In the American college textbooks, there is at least a discussion of the role of the entrepreneur, and some occasionally get it right. The 14th edition of Paul Samuelson's Economics, co-authored by Yale's William Nordhaus, is fairly broad in the concept of the entrepreneur. On pp-699-700 they have this observation: "One of the key tasks of economic development is the fostering of an entrepreneurial spirit. A country cannot thrive without a group of owners or managers willing to undertake risks, open new plants, adopt new technologies, confront strife, and import new ways of doing business. Government can help entrepreneurship by setting up extension services for farmers, educating and training the work force, establishing management schools, and making sure the government itself maintains a healthy respect for the role of private initiative."
Canadian students do not even get this much. Unfortunately, the Samuelson text does not delve into the question of how the government might maintain a healthy respect for the role of private initiative. There is no discussion on the impact of taxation on capital formation. In a National Public Radio telephone interview last year, Samuelson and I discussed the Republican proposal to cut the capital gains tax in half. He insisted it would do nothing more than widen the income gaps between rich and poor. The textbook itself is hopelessly neo-Keynesian and intellectually dishonest. On Page 332, the book dismisses supply-side economics with this: "The central prediction of the supply-side economists — that working and saving would increase dramatically as marginal tax rates were cut — has up to now proven incorrect. By the usual scientific standards, the supply-side experiment suggests that the underlying theory should be rejected."
The underlying theory, of course, was not that work and saving would increase, but that production would increase. On Page 562 of the same textbook, we find that the authors are aware of that distinction: "Just as the supply-siders predict, the net effect of a massive supply-side tax cut is to increase output significantly.... In the short run, the major source of the economic expansion from supply-side tax cuts is through its impact on aggregate demand rather than the effect on potential output and aggregate supply. Some economists have argued that the Reagan economic expansion of the mid-1980s was indeed a demand-side recovery dressed up in a supply-side cloak."
In other words, there was a recovery, but it was a Keynesian recovery, which got the economy rolling by putting more money into people's pockets. It had nothing to do with dramatically increased returns to capital investment — by bringing down interest rates at the same time tax rates were dropping at the margin to 28% from 70%. The Samuelson text tells us: "Inflation was brought down sharply in the early 1980s. But the decline was, as the Keynesians had predicted, bought at a high price in terms of unemployment during the deep recession and high unemployment in 1981-83."
The Keynesians had predicted no such thing. Note the convenient omission of why there was an inflation that had to be brought down in the 1980s, the result of the weak dollar policies of the 1977-80 Democratic administration of Jimmy Carter — aided and abetted by Carter's appointment as Fed Governor, Paul Volcker, a lifelong Democrat. When Carter was elected, the price of gold was about $140. At his defeat by Reagan, it was $620. In the first year of the Reagan presidency, the price of gold was hacked in half by Volcker, which was the cause of the deflation and serious recession of 1981-83. Supply-siders lost the battle to enact the Reagan tax cuts with an immediate effective date in 1981, to offset the monetary deflation. It was not until the summer of 1983 that Volcker allowed the gold price to rise, from $300 to $400, as the tax cuts kicked in too. The professional economists who serve the Democrats know this story, but they have been able to control the news media. One of the ways they do so is have all college kids who are planning to go into financial journalism be forced to read college textbooks. Samuelson and Nordhaus should be ashamed of themselves for the dishonest treatment of supply-side economics. Here are two more examples on Page 563:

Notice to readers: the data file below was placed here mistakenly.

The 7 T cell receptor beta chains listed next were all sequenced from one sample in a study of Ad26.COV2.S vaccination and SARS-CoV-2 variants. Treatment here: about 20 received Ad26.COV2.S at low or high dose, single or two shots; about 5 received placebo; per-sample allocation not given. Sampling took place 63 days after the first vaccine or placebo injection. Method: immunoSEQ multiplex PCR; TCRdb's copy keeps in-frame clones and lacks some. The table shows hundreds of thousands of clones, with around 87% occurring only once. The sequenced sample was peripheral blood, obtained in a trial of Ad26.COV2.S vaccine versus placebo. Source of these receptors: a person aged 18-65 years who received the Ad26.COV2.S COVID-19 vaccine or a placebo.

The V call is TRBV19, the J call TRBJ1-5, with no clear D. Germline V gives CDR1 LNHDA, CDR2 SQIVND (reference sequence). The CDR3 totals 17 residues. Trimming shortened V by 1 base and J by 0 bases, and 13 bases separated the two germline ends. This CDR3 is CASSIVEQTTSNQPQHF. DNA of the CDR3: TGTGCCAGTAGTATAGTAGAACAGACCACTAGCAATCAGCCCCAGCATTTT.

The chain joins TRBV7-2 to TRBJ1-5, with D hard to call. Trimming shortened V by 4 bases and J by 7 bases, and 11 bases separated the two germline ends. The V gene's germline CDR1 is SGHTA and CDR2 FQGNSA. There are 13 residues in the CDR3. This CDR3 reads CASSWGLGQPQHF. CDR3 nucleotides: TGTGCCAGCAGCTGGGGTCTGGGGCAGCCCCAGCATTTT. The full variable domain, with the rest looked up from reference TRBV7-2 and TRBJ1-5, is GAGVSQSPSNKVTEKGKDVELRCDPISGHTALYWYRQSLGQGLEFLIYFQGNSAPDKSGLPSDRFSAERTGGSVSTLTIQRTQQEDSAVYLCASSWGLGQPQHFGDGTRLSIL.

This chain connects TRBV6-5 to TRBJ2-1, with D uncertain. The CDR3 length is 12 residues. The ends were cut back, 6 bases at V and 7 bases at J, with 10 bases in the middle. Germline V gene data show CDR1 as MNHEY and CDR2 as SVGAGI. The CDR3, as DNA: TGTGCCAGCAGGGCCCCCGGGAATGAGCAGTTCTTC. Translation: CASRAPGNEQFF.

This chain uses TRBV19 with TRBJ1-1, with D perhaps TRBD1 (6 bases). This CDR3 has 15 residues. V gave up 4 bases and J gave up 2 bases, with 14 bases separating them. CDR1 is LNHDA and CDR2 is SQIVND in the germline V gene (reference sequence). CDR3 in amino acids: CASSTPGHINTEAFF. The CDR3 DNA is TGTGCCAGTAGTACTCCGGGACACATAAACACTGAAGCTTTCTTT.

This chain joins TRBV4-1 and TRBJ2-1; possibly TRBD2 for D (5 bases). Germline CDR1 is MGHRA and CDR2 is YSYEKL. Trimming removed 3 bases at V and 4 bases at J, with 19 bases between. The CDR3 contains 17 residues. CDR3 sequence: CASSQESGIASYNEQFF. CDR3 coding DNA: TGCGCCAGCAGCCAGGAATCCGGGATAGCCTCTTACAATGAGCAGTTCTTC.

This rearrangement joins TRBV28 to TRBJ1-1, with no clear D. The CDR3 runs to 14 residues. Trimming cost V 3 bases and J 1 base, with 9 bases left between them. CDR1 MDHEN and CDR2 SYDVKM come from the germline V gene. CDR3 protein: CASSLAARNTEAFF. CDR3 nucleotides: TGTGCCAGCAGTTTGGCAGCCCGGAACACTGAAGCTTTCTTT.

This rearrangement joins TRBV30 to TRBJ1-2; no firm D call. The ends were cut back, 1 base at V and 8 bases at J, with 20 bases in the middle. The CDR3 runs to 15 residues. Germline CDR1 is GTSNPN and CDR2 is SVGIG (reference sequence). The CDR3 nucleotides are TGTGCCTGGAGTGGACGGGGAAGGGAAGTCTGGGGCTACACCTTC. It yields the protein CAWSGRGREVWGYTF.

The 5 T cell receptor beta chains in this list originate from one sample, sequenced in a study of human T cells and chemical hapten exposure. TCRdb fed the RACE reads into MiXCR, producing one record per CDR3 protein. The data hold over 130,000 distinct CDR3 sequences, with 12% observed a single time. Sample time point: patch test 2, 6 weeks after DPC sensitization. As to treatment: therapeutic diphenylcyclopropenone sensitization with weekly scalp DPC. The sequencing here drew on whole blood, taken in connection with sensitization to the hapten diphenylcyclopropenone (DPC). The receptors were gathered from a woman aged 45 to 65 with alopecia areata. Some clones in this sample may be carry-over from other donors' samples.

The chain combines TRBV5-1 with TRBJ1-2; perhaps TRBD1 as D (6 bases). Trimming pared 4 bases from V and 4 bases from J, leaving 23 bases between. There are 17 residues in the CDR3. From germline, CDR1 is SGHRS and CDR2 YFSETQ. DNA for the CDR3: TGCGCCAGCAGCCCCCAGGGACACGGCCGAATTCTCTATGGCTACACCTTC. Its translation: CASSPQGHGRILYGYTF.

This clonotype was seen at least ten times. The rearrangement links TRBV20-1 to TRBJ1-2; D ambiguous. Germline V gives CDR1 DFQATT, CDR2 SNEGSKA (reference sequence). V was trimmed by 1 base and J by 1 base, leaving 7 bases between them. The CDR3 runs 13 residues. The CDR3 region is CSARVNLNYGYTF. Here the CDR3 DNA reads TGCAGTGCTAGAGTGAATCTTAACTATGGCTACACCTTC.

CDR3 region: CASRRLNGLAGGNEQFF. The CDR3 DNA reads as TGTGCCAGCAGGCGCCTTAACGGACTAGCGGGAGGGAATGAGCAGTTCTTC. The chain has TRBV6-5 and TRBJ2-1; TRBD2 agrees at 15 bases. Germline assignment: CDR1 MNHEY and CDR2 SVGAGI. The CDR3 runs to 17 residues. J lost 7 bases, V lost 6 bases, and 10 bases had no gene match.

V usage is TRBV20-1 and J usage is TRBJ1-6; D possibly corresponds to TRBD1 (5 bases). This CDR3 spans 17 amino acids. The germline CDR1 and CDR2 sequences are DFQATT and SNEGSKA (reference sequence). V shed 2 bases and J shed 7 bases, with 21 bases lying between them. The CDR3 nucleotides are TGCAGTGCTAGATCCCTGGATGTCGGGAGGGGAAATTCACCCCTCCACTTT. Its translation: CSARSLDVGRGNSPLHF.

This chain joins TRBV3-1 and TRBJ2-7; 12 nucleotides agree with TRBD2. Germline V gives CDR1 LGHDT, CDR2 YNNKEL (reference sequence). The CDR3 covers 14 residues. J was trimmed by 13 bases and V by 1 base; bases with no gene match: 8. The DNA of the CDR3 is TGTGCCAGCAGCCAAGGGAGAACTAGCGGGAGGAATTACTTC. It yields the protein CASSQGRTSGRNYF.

Supply-side economists predicted that the lower tax rates, increasing saving and investing, would increase national saving. All the supply-side encouragement of increasing saving appears to have had no net positive effect on the national savings rate. Indeed, the national savings rate fell sharply over the 1980s and reached its lowest level since World War II in 1987.
Note how the wording shifts from a promise of increasing savings to the reality of a fall in the savings rate. Supply-siders never said the savings rate would rise. We said production would rise, and because production = consumption + savings, that savings would rise even though the rate might fall. In other words, if my family has an 8-inch pizza and eats six of eight slices, our savings rate is 25%. If I produce a 12-inch pie and we eat seven of eight slices, my savings rate is 12.5%. Which is better? With the small pie and a 25% savings rate, we save 12.57 square inches. With the large pie, a 12.5% saving yields 14.13 square inches. In other words, consumption increases from about 38 square inches to almost 100 square inches, while savings increases too. That is what economics is supposed to do for a family or for the national family. To get standards of living rising in this fashion requires entrepreneurs, as Samuelson & Nordhaus will agree. But they not only refuse to acknowledge the fatal flaws in their economic model, which tries to increase the welfare of the national family by taking slices away from mine. They also go to great lengths of dishonesty in presenting numbers and straw men to kid their young followers into thinking they are right and we are wrong. Lastly, again on Page 563:
The fundamental goal of supply-side policies was to increase the rate of growth of potential output. The average rate of growth of potential output is estimated to have fallen from 3.6% per year in 1960-1970 to 3.1% in 1970-1980 to 2.3% per year in 1980-90. While the fall in potential growth in the 1980s cannot be entirely attributed to macroeconomic policies, the decline does suggest that there was no sea change in economic performance in the supply-side years.
Again, note how the text will not credit the supply-side Kennedy tax cuts of 1964 for producing the non-inflationary boom that followed, which resulted in an overall growth rate of 3.6% a year. Note then supply-siders are stuck with 1980-82 in their 10-year span, which takes the string of 4% growth rates of 1983-1990 and averages them in with the failures of the Carter Keynesianism.
If we are to have a renaissance of entrepreneurial capitalism, there will be no help from the aging academic economists, liberal and conservative, who sold politicians, liberal and conservative, on the redistributionist model of economic growth. Entrepreneurs themselves have to fight for every inch of help in beating back the forces that do not want more entrepreneurs. It is clear from looking through these selected textbooks that we can expect no help from Canada. It is more likely that good economics textbooks will be appearing in China sooner than they will in North America.